German Court Awards Farmer $1 Million for 2000-Year-Old Bronzed Horse Head Found in His Well

iStock
iStock

A lucky discovery made nearly a decade ago just got even luckier for one German farmer. In 2009, archaeologists excavating a former Roman settlement on the man's farm in Lahnau, Germany found a 2000-year-old bronzed horse head, and now Artnet reports that the property's owner has been awarded roughly $904,000 for the artifact.

The gold leaf–covered head, which weighs about 55 pounds and measures 20 inches long, had likely been part of a larger statue, as indicated by a bronzed foot found nearby. Experts believe the horse's rider was Augustus, Rome's emperor at the turn of the first millennium CE. The head had been preserved under water at the bottom of a 36-foot well for years, making the find even more remarkable.

The anonymous farmer was originally given $55,946 for the artifact by the German state Hesse, but after reading news reports declaring it to be one of the best-preserved Roman bronzes ever discovered, he suspected he'd been underpaid, and sued. On July 27, a German court ruled that he was entitled to half the head's worth. The object is valued at around $1.8 million, which means the farmer is now owed nearly $904,000 plus interest. The German state has yet to say whether or not it plans to appeal the case.

The general area where the horse head was found has produced a wealth of Roman artifacts. Experts think the Romans had been planning to make the town into a major capital city. Plans changed abruptly after three Roman legions were defeated by Germanic tribesmen in 9 CE, prompting the Romans to abandon their settlement and the fancy bronze statue of their leader along with it.

[h/t Artnet]

Mastodon Bones Have Been Discovered by Sewer Workers in Indiana

Thomas Quine, Flickr // CC BY 2.0
Thomas Quine, Flickr // CC BY 2.0

When something unexpected happens during a sewer system project, the news is not usually pleasant. But when workers installing pipes in Seymour, Indiana stopped due to an unforeseen occurrence, it was because they had inadvertently dug up a few pieces of history: mastodon bones.

According to the Louisville Courier Journal, workers fiddling with pipes running through a vacant, privately owned farm in Jackson County happened across the animal bones during their excavation of the property. The fossils—part of a jaw, a partial tusk, two leg bones, a vertebrae, a joint, some teeth, and a partial skull—were verified as belonging to a mastodon by Ron Richards, the senior research curator of paleobiology for the Indiana State Museum and Historic Sites. The mastodon, which resembled a wooly mammoth and thrived during the Ice Age, probably stood over 9 feet tall and weighed more than 12,000 pounds.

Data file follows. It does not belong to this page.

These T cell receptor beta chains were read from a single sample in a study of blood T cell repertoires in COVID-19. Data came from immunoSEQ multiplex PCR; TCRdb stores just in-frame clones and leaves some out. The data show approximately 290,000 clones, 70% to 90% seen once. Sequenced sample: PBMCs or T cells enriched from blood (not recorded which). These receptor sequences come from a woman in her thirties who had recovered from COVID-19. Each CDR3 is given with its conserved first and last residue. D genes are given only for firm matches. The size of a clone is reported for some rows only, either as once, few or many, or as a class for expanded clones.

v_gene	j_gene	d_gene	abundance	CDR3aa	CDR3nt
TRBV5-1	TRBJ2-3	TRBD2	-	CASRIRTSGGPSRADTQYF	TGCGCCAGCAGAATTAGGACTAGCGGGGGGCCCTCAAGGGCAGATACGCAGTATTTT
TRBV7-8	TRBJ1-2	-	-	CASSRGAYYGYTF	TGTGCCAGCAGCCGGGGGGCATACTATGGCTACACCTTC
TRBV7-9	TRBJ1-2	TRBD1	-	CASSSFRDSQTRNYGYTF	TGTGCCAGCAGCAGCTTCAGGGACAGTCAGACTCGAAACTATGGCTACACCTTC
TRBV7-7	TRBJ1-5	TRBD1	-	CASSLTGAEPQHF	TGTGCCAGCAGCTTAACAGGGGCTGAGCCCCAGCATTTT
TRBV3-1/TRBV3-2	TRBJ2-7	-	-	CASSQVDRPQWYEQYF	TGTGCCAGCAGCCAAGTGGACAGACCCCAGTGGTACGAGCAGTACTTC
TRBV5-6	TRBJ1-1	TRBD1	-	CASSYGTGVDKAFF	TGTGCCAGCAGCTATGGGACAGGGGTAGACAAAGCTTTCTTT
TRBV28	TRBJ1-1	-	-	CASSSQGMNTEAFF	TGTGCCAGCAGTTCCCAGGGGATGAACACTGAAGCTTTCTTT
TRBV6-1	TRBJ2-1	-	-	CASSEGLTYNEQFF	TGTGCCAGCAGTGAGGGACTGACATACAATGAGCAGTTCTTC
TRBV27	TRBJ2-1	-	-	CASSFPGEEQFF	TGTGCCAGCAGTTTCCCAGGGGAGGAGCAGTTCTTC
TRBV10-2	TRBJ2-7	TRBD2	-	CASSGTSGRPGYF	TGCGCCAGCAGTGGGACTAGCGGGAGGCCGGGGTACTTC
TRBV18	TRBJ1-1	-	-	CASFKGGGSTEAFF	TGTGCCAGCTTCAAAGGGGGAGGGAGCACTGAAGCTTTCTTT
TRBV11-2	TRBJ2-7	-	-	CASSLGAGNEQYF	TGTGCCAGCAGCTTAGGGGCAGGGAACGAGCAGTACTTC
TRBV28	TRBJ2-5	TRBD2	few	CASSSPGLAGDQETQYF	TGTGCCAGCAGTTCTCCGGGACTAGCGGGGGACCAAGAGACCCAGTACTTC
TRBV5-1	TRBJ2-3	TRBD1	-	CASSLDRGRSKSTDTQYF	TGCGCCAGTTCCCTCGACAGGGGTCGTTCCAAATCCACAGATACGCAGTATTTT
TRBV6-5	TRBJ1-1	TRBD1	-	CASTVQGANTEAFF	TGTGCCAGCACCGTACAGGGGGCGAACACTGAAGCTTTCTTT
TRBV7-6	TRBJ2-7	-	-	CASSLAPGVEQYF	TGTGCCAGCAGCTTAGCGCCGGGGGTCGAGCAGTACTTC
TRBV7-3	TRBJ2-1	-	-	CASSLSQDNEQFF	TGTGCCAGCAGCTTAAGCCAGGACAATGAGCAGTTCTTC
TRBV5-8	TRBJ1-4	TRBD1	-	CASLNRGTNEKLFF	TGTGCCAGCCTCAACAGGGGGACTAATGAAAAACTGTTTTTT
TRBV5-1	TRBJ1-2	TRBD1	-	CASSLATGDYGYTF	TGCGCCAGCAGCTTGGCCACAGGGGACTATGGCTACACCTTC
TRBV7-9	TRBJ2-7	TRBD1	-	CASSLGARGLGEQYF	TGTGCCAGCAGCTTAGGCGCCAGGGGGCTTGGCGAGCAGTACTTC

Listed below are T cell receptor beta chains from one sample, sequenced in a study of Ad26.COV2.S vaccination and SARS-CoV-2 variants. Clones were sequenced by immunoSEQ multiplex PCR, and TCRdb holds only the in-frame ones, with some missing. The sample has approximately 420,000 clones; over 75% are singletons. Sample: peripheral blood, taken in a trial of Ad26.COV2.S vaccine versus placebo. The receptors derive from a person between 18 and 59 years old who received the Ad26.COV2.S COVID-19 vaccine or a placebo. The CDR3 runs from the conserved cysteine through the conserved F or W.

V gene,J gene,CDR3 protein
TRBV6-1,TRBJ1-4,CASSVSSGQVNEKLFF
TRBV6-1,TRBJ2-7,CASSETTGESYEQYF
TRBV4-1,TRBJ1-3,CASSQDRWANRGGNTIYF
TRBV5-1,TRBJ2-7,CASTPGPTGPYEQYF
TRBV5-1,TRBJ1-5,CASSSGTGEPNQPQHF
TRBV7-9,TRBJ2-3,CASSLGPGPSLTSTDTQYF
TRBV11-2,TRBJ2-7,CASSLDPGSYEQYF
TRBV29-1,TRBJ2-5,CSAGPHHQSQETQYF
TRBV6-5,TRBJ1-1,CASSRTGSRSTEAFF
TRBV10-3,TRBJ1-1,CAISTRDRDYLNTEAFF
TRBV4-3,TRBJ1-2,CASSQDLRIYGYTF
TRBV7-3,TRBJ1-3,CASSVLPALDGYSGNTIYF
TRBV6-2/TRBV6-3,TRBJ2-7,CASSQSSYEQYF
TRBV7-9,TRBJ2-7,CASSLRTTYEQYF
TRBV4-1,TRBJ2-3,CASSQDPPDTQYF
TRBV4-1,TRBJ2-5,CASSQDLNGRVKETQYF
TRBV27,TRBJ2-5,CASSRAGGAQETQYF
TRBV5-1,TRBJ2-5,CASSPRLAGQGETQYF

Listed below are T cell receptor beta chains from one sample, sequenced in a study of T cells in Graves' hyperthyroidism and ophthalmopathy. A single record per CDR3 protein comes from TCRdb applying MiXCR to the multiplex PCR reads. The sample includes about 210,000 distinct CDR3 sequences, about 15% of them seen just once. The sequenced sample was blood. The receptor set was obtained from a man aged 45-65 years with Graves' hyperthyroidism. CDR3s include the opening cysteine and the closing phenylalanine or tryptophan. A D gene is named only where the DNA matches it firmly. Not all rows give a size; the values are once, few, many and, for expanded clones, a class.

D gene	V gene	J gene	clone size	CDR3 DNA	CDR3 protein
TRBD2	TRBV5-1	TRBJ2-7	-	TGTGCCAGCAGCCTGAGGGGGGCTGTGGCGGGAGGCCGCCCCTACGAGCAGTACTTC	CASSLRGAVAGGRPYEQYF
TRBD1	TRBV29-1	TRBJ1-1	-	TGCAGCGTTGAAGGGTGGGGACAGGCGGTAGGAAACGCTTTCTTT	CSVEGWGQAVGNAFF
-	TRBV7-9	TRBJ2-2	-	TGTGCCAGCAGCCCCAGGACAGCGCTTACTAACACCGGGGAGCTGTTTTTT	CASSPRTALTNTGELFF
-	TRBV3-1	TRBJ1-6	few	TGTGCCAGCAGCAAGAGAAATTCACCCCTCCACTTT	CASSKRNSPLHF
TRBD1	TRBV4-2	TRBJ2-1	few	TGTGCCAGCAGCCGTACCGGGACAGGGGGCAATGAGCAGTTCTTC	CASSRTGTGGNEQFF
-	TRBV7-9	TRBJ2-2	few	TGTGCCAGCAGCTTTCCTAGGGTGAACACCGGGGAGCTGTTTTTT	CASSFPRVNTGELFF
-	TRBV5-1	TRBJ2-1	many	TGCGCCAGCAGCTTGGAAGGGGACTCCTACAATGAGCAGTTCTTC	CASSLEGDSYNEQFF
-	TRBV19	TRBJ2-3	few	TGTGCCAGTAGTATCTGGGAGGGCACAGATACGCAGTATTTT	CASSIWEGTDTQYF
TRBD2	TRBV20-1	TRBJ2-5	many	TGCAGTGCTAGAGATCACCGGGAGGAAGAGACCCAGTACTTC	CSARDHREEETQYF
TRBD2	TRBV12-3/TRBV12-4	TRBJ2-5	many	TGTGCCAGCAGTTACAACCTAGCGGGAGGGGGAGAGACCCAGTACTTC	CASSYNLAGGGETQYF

The owners of the farm, the Nehrt and Schepman families, plan to donate the bones to the Indiana State Museum in Indianapolis if the museum committee decides to accept them. Previously, mastodon bones were found in Jackson County in 1928 and 1949. The remains of “Fred the Mastodon” were discovered near Fort Wayne in 1998.

[h/t Louisville Courier Journal]

Middle School Student Discovers Megalodon Tooth Fossil on Spring Break

iStock.com/Mark Kostich
iStock.com/Mark Kostich

A few million years ago, the megalodon was the most formidable shark in the sea, with jaws spanning up to 11 feet wide and a stronger bite than a T. Rex. Today the only things left of the supersized sharks are fossils, and a middle school student recently discovered one on a trip to the beach, WECT reports.

Avery Fauth was spending spring break with her family at North Topsail Beach in North Carolina when she noticed something buried in the sand. She dug it up and uncovered a shark tooth the length of her palm. She immediately knew she had found something special, and screamed to get her family's attention.

Her father recognized the megalodon tooth: He had been searching for one for 25 years and had even taught his three daughters to scour the sand for shark teeth whenever they went to the beach. Avery and her sisters found a few more shark teeth that day from great whites, but her megalodon fossil was by far the most impressive treasure from the outing.

Megalodons dominated seas for 20 million years before suddenly dying out 3 million years ago. They grew between 43 and 82 feet long and had teeth that were up to 7.5 inches long—over twice the size of a great white's teeth. They're thought to be the largest sharks that ever lived.

Megalodon teeth have been discovered on every continent except Antarctica, but they're still a rare find. Avery Fauth plans to keep her fossil in a special box at home.

[h/t WECT]

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